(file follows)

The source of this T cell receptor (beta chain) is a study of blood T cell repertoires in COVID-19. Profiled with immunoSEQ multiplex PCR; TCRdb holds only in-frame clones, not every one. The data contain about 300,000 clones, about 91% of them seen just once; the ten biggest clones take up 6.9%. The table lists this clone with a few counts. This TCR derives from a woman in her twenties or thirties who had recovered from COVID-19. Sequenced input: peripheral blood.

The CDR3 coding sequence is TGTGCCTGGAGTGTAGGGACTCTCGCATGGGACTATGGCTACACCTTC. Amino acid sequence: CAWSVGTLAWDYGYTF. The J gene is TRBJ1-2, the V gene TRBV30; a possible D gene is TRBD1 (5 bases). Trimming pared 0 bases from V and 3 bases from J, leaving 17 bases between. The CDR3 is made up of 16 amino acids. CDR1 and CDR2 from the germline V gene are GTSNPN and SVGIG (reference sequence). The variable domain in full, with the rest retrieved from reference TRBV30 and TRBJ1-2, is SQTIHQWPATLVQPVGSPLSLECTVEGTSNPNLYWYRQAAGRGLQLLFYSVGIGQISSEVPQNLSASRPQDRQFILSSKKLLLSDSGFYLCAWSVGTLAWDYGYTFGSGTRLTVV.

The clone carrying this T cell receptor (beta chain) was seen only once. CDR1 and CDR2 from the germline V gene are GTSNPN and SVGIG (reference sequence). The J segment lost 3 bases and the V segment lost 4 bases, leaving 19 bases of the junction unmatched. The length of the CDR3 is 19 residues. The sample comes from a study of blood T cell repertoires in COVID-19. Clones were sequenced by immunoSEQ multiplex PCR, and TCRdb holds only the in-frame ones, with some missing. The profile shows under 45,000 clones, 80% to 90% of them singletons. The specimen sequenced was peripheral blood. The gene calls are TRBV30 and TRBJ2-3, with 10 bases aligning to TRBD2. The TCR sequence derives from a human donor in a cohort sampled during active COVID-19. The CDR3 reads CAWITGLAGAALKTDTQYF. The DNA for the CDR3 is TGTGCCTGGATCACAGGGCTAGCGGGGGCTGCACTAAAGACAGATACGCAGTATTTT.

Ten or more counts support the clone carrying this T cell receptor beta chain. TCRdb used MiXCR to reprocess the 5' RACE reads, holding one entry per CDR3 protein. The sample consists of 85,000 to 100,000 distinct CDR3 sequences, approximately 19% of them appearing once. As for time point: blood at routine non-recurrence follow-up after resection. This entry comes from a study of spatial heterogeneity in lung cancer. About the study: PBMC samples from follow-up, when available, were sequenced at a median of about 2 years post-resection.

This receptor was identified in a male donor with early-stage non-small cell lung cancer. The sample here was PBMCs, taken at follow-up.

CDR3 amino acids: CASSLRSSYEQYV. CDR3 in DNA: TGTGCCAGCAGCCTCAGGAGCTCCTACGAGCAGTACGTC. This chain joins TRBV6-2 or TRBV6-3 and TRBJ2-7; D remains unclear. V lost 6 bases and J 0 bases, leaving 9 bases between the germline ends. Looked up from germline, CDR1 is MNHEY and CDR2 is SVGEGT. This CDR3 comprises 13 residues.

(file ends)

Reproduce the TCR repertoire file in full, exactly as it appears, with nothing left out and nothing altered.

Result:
The source of this T cell receptor (beta chain) is a study of blood T cell repertoires in COVID-19. Profiled with immunoSEQ multiplex PCR; TCRdb holds only in-frame clones, not every one. The data contain about 300,000 clones, about 91% of them seen just once; the ten biggest clones take up 6.9%. The table lists this clone with a few counts. This TCR derives from a woman in her twenties or thirties who had recovered from COVID-19. Sequenced input: peripheral blood.

The CDR3 coding sequence is TGTGCCTGGAGTGTAGGGACTCTCGCATGGGACTATGGCTACACCTTC. Amino acid sequence: CAWSVGTLAWDYGYTF. The J gene is TRBJ1-2, the V gene TRBV30; a possible D gene is TRBD1 (5 bases). Trimming pared 0 bases from V and 3 bases from J, leaving 17 bases between. The CDR3 is made up of 16 amino acids. CDR1 and CDR2 from the germline V gene are GTSNPN and SVGIG (reference sequence). The variable domain in full, with the rest retrieved from reference TRBV30 and TRBJ1-2, is SQTIHQWPATLVQPVGSPLSLECTVEGTSNPNLYWYRQAAGRGLQLLFYSVGIGQISSEVPQNLSASRPQDRQFILSSKKLLLSDSGFYLCAWSVGTLAWDYGYTFGSGTRLTVV.

The clone carrying this T cell receptor (beta chain) was seen only once. CDR1 and CDR2 from the germline V gene are GTSNPN and SVGIG (reference sequence). The J segment lost 3 bases and the V segment lost 4 bases, leaving 19 bases of the junction unmatched. The length of the CDR3 is 19 residues. The sample comes from a study of blood T cell repertoires in COVID-19. Clones were sequenced by immunoSEQ multiplex PCR, and TCRdb holds only the in-frame ones, with some missing. The profile shows under 45,000 clones, 80% to 90% of them singletons. The specimen sequenced was peripheral blood. The gene calls are TRBV30 and TRBJ2-3, with 10 bases aligning to TRBD2. The TCR sequence derives from a human donor in a cohort sampled during active COVID-19. The CDR3 reads CAWITGLAGAALKTDTQYF. The DNA for the CDR3 is TGTGCCTGGATCACAGGGCTAGCGGGGGCTGCACTAAAGACAGATACGCAGTATTTT.

Ten or more counts support the clone carrying this T cell receptor beta chain. TCRdb used MiXCR to reprocess the 5' RACE reads, holding one entry per CDR3 protein. The sample consists of 85,000 to 100,000 distinct CDR3 sequences, approximately 19% of them appearing once. As for time point: blood at routine non-recurrence follow-up after resection. This entry comes from a study of spatial heterogeneity in lung cancer. About the study: PBMC samples from follow-up, when available, were sequenced at a median of about 2 years post-resection.

This receptor was identified in a male donor with early-stage non-small cell lung cancer. The sample here was PBMCs, taken at follow-up.

CDR3 amino acids: CASSLRSSYEQYV. CDR3 in DNA: TGTGCCAGCAGCCTCAGGAGCTCCTACGAGCAGTACGTC. This chain joins TRBV6-2 or TRBV6-3 and TRBJ2-7; D remains unclear. V lost 6 bases and J 0 bases, leaving 9 bases between the germline ends. Looked up from germline, CDR1 is MNHEY and CDR2 is SVGEGT. This CDR3 comprises 13 residues.